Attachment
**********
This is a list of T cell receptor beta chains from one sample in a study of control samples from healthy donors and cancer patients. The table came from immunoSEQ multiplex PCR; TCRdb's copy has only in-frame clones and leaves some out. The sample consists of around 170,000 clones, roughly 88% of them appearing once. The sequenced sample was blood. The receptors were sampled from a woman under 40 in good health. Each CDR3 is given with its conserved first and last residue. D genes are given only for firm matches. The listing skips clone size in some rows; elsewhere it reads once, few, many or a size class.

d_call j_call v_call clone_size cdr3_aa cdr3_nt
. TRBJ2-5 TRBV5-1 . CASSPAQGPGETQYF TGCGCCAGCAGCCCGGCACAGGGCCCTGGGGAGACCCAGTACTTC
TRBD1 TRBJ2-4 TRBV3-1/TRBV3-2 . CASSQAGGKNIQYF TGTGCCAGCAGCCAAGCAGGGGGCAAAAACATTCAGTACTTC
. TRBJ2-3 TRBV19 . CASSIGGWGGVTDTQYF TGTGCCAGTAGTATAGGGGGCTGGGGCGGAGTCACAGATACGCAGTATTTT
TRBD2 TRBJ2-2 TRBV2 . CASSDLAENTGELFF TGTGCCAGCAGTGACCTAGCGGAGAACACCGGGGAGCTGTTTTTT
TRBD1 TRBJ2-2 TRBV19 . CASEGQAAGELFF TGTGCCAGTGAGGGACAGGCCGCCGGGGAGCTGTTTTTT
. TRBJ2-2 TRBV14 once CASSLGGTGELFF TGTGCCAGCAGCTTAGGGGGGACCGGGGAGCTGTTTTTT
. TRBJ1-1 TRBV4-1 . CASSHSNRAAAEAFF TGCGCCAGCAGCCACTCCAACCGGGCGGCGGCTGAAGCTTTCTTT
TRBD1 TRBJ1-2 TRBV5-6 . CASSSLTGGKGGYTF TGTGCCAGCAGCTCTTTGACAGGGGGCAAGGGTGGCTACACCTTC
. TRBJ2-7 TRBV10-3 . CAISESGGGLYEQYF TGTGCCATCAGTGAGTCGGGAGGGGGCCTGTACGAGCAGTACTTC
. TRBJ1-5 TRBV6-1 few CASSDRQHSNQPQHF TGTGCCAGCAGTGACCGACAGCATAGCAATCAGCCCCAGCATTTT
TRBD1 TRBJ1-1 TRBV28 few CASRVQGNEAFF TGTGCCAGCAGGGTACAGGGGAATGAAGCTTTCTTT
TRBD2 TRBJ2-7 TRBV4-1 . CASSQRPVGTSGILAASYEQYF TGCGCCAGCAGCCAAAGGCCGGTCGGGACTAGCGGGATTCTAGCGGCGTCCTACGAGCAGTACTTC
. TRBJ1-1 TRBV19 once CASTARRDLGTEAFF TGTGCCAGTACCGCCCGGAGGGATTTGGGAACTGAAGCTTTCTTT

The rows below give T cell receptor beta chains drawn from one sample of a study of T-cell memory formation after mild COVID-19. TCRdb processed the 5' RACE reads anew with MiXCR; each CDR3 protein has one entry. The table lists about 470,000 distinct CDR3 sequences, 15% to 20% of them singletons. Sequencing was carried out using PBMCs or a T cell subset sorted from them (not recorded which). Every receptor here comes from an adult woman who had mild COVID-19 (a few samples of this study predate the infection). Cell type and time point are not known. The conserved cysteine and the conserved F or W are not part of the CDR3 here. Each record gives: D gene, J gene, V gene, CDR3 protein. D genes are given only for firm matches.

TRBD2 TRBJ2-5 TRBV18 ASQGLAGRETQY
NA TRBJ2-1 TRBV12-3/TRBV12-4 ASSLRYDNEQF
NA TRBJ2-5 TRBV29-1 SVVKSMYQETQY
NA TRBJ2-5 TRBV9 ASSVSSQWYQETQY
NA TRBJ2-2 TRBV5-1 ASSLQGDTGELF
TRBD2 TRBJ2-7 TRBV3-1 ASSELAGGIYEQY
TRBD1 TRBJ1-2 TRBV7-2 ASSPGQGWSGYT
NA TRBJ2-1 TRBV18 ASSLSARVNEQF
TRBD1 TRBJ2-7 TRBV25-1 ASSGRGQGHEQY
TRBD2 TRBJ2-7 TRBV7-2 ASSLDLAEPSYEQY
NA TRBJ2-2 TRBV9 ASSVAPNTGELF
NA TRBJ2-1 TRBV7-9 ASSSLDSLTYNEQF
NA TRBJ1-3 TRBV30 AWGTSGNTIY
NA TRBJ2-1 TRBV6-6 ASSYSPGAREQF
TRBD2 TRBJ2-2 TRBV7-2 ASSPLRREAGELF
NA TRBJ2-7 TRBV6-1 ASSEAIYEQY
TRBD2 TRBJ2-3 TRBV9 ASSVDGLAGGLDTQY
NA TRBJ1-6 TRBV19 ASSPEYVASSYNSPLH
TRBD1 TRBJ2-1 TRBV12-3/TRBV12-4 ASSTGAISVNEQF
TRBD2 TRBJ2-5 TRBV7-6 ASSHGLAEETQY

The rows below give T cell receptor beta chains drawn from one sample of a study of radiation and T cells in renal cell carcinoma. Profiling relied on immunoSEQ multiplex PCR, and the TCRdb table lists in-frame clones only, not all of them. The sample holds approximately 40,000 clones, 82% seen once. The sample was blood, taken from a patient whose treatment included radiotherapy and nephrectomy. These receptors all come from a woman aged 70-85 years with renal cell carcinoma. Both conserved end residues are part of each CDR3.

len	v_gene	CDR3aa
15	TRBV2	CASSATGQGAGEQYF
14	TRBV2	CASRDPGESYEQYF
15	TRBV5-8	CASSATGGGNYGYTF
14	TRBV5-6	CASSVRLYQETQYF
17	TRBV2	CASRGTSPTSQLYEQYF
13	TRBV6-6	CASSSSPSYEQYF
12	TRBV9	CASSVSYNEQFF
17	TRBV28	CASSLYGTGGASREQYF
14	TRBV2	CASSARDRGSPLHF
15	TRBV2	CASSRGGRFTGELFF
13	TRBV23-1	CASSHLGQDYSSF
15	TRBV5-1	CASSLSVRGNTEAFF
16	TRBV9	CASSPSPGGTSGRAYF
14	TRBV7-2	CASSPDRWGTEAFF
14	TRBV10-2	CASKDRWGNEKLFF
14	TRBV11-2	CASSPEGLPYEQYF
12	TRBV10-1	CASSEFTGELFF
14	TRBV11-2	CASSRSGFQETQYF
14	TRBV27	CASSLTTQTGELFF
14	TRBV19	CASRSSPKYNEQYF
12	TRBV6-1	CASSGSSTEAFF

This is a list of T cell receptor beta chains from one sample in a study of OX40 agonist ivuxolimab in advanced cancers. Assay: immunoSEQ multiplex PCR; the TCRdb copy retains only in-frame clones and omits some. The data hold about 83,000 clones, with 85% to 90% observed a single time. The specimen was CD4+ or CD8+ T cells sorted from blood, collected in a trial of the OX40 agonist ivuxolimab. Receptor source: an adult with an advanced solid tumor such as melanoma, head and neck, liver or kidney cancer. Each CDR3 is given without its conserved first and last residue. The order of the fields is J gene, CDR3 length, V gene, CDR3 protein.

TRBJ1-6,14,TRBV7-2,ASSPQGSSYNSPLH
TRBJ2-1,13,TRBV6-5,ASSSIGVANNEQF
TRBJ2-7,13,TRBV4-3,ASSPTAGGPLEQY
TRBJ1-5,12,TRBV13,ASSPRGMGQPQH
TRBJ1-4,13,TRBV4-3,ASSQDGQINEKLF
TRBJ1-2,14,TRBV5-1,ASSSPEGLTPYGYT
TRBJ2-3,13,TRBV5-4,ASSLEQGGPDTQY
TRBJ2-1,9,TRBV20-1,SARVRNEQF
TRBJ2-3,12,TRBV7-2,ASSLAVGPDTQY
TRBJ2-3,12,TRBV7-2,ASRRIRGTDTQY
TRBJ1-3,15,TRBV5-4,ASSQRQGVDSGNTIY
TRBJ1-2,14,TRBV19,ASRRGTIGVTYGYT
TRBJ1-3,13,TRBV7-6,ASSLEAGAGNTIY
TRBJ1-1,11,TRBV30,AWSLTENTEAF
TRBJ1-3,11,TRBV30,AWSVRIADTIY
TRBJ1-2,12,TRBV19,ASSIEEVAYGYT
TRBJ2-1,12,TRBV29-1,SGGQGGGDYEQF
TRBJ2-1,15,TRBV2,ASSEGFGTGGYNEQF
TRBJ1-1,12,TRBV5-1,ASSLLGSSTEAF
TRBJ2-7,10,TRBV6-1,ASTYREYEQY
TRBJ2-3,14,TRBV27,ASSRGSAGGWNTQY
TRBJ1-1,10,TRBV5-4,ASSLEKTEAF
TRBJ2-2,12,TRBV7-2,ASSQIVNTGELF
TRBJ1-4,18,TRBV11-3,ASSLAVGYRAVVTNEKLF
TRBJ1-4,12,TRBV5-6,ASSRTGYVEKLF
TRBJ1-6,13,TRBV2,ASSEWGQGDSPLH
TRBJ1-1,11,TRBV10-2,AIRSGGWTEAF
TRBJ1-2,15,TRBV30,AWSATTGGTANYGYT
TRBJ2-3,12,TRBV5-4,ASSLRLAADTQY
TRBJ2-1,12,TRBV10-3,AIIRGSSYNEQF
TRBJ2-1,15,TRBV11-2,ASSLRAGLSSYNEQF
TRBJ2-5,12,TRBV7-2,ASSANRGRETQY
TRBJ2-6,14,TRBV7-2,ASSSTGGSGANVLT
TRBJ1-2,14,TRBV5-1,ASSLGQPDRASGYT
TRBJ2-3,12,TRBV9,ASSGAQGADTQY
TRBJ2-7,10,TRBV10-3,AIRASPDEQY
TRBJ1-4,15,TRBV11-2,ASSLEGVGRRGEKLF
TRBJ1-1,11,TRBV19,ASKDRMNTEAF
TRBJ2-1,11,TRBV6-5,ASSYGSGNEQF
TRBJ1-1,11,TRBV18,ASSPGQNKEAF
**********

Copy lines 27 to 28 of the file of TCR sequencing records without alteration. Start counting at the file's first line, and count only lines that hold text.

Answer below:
NA TRBJ2-2 TRBV9 ASSVAPNTGELF
NA TRBJ2-1 TRBV7-9 ASSSLDSLTYNEQF